Within the first twenty minutes of Dirty Grandpa, almost every synonym for genitalia has been used at least twice. That alone could represent the experience of watching this movie, but the runtime lands at 102 minutes, so there were many more sexual references to be had along this unconventional road trip movie.
Looking at Dan Mazer’s previous work, one could expect the shock value humor walking into the movie, but having a veteran actor as prolific as Robert De Niro in the mix, it’s not a bad assumption to think that there would be some compromises in the humor, which, in the long run, was a wrong assumption. The first scene takes place at a funeral where Zac Efron’s character, Jason Kelly, establishes himself as a straight-edged lawyer as he tells his cousin it’s unacceptable to smoke weed and pour beer on his grandmother’s coffin.
The movie continues with Jason, who’s getting married the next week, forcibly having to drive his grandfather to his house in Boca, Florida. We learn that the grandfather has a dirty mouth and a dirty mind, as he fantasizes, very vocally, about having sex with every woman they pass on their trip. They eventually bump into Jason’s old classmate, along with her stereotypical gay african-american friend, and her incredibly sexual friend played by Aubrey Plaza. Plaza constantly refers to her lady parts and how she wants Robert De Niro on top of her, which is not as funny as it is weird. As the road trip continues, we learn more about Jason and his grandfather, and their relationship with each other.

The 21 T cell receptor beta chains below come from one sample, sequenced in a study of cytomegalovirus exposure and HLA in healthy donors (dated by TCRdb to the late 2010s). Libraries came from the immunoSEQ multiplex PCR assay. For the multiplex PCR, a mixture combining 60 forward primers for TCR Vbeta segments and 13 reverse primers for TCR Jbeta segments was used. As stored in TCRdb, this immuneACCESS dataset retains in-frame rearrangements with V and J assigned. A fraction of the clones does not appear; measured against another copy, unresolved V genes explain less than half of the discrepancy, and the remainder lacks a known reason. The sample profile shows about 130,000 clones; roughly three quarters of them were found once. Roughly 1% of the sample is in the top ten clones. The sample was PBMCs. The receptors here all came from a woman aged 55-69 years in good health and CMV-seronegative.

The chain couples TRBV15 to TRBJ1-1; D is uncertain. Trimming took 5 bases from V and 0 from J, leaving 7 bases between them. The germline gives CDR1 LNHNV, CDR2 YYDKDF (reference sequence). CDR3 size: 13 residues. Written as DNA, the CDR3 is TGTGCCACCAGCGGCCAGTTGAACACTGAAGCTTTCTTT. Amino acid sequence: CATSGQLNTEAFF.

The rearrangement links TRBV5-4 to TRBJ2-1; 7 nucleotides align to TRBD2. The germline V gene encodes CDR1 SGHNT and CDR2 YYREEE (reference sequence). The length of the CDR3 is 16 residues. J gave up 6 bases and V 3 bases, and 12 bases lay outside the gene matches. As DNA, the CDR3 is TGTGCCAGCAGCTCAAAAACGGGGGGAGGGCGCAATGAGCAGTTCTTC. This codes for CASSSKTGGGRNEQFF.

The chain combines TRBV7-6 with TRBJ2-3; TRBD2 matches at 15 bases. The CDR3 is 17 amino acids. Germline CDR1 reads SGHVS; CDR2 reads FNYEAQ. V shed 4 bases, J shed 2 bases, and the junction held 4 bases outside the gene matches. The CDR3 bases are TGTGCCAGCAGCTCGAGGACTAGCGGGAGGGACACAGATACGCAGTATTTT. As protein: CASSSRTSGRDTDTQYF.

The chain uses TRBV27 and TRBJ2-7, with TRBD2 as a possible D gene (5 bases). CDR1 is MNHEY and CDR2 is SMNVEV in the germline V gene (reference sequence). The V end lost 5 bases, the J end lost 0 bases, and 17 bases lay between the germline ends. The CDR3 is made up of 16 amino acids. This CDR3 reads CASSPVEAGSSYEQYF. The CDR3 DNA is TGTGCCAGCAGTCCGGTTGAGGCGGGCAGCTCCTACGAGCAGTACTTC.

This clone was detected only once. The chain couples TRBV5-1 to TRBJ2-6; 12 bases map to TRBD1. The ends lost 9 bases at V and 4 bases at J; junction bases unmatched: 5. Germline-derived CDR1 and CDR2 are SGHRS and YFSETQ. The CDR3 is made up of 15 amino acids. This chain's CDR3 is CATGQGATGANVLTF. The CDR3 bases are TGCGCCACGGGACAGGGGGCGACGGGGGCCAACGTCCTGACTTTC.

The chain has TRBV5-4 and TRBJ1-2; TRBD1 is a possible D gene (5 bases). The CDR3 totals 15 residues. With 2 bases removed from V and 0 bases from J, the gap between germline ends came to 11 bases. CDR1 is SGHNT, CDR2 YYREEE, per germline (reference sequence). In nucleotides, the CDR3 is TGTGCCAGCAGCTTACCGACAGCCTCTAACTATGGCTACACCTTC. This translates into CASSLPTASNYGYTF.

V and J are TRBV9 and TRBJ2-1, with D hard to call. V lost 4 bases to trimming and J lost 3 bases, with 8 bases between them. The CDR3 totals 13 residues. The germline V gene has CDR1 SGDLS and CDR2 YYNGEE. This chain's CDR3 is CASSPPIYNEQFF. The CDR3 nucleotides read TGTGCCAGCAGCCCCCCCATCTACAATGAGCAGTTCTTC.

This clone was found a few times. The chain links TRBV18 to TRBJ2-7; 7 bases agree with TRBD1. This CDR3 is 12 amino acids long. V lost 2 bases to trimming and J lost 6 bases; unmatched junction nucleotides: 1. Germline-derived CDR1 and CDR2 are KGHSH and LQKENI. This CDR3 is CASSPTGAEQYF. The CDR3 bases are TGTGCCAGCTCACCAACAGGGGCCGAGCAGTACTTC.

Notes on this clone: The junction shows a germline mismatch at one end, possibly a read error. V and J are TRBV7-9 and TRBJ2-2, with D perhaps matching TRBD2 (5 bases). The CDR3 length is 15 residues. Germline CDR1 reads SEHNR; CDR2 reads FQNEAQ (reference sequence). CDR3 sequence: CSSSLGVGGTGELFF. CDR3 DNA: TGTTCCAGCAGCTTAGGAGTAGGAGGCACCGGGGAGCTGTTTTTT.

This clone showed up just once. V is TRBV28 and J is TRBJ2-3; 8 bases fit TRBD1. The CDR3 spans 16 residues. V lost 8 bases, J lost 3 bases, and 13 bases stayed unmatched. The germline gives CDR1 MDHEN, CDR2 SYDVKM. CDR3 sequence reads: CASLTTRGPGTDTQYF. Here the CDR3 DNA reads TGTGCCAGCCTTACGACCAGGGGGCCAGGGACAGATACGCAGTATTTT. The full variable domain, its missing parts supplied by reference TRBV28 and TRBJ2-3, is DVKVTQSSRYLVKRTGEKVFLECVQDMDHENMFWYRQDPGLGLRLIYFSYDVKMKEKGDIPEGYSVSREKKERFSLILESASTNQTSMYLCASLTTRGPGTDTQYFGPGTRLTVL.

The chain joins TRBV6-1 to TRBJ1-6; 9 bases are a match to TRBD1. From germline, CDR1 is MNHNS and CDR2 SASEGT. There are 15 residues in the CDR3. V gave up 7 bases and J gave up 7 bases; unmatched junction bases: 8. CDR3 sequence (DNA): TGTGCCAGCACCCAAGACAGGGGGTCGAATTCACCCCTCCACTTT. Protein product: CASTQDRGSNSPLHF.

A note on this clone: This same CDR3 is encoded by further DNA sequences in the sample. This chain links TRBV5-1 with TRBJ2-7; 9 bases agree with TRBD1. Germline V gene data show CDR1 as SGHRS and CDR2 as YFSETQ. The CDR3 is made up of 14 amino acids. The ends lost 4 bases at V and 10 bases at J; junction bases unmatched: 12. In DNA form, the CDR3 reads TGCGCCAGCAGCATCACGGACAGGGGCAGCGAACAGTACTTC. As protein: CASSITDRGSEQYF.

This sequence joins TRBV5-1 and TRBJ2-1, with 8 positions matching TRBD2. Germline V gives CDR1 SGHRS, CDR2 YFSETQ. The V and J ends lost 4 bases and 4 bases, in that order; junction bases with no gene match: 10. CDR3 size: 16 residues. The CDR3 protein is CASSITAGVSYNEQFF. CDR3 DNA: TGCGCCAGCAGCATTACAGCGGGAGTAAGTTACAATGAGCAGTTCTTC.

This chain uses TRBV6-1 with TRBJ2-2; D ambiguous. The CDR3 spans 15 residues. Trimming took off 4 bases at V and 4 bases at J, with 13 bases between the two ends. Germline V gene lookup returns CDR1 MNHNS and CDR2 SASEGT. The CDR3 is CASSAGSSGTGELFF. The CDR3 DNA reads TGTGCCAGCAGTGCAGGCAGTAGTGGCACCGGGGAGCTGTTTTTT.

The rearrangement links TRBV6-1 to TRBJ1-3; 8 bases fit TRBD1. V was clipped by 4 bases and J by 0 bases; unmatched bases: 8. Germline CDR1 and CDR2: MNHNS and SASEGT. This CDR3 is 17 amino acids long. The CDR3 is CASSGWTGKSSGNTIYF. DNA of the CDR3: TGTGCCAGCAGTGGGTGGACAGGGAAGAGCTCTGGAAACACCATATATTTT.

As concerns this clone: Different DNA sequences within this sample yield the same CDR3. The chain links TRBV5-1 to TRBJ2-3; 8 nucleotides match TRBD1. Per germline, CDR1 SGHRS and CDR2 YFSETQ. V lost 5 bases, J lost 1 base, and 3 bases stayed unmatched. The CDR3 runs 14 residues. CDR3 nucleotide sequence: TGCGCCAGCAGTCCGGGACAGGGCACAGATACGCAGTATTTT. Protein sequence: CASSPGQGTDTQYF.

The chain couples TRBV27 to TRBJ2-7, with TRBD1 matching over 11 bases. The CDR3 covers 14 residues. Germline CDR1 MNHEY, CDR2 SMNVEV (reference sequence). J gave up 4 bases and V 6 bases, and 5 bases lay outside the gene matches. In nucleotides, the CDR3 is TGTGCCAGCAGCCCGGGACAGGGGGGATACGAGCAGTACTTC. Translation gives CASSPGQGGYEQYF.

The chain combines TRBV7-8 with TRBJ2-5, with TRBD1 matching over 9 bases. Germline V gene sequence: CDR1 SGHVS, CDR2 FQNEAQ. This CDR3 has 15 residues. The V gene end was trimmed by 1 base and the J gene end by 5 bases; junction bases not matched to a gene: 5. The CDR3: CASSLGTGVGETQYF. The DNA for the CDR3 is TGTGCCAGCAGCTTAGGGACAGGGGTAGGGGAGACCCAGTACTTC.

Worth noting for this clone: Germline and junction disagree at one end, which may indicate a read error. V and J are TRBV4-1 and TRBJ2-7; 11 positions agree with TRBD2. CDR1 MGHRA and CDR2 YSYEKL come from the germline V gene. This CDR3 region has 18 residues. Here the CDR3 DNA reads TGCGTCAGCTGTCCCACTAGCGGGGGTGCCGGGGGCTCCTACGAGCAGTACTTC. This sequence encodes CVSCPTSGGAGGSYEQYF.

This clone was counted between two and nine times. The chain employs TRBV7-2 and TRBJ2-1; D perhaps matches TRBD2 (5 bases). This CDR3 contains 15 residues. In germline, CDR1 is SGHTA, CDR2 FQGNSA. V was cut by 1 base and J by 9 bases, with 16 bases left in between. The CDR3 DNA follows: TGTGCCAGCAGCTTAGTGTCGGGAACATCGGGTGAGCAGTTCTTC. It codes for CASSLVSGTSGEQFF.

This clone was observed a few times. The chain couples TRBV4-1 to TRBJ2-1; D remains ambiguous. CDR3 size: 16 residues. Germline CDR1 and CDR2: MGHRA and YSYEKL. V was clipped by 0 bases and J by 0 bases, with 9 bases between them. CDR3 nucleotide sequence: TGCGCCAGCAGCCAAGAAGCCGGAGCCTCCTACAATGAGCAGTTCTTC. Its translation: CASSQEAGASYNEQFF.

All the humor relies on pure shock value, which works in some cases, but not in others. Some jokes go on too long, and some take time to explain why it’s funny; other jokes go a tad too far. Robert De Niro is by far the strongest part of the movie. His on point timing got the most laughs out of me. It’s entertaining to hear him talk about sex, especially when nothing is held back in the humor. The casting for him was perfect, but I can’t say the same for the other casting choices. The chemistry between Efron and De Niro didn’t quite feel right, and I think Efron just felt a bit too awkward. Aubrey Plaza, who usually doesn’t play the sex appeal, felt a little awkward as well. This unfortunately flattened many of the jokes, most of which could have been funny otherwise.
I do believe there’s a good movie in here somewhere, but a lot of the jokes fall short, mainly due to the reliance on shock value, and the questionable casting choices of Zac Efron and Aubrey Plaza. The heartfelt moments don’t hit as hard as they can. The casting of Robert De Niro was surprisingly a great choice, as it remains the best part of the movie. Unfortunately, even the greatness of Robert De Niro can’t save the other performances as well as the weak script, which turns a movie with a lot of potential into something mediocre and totally forgettable.
Written by Trevor Howell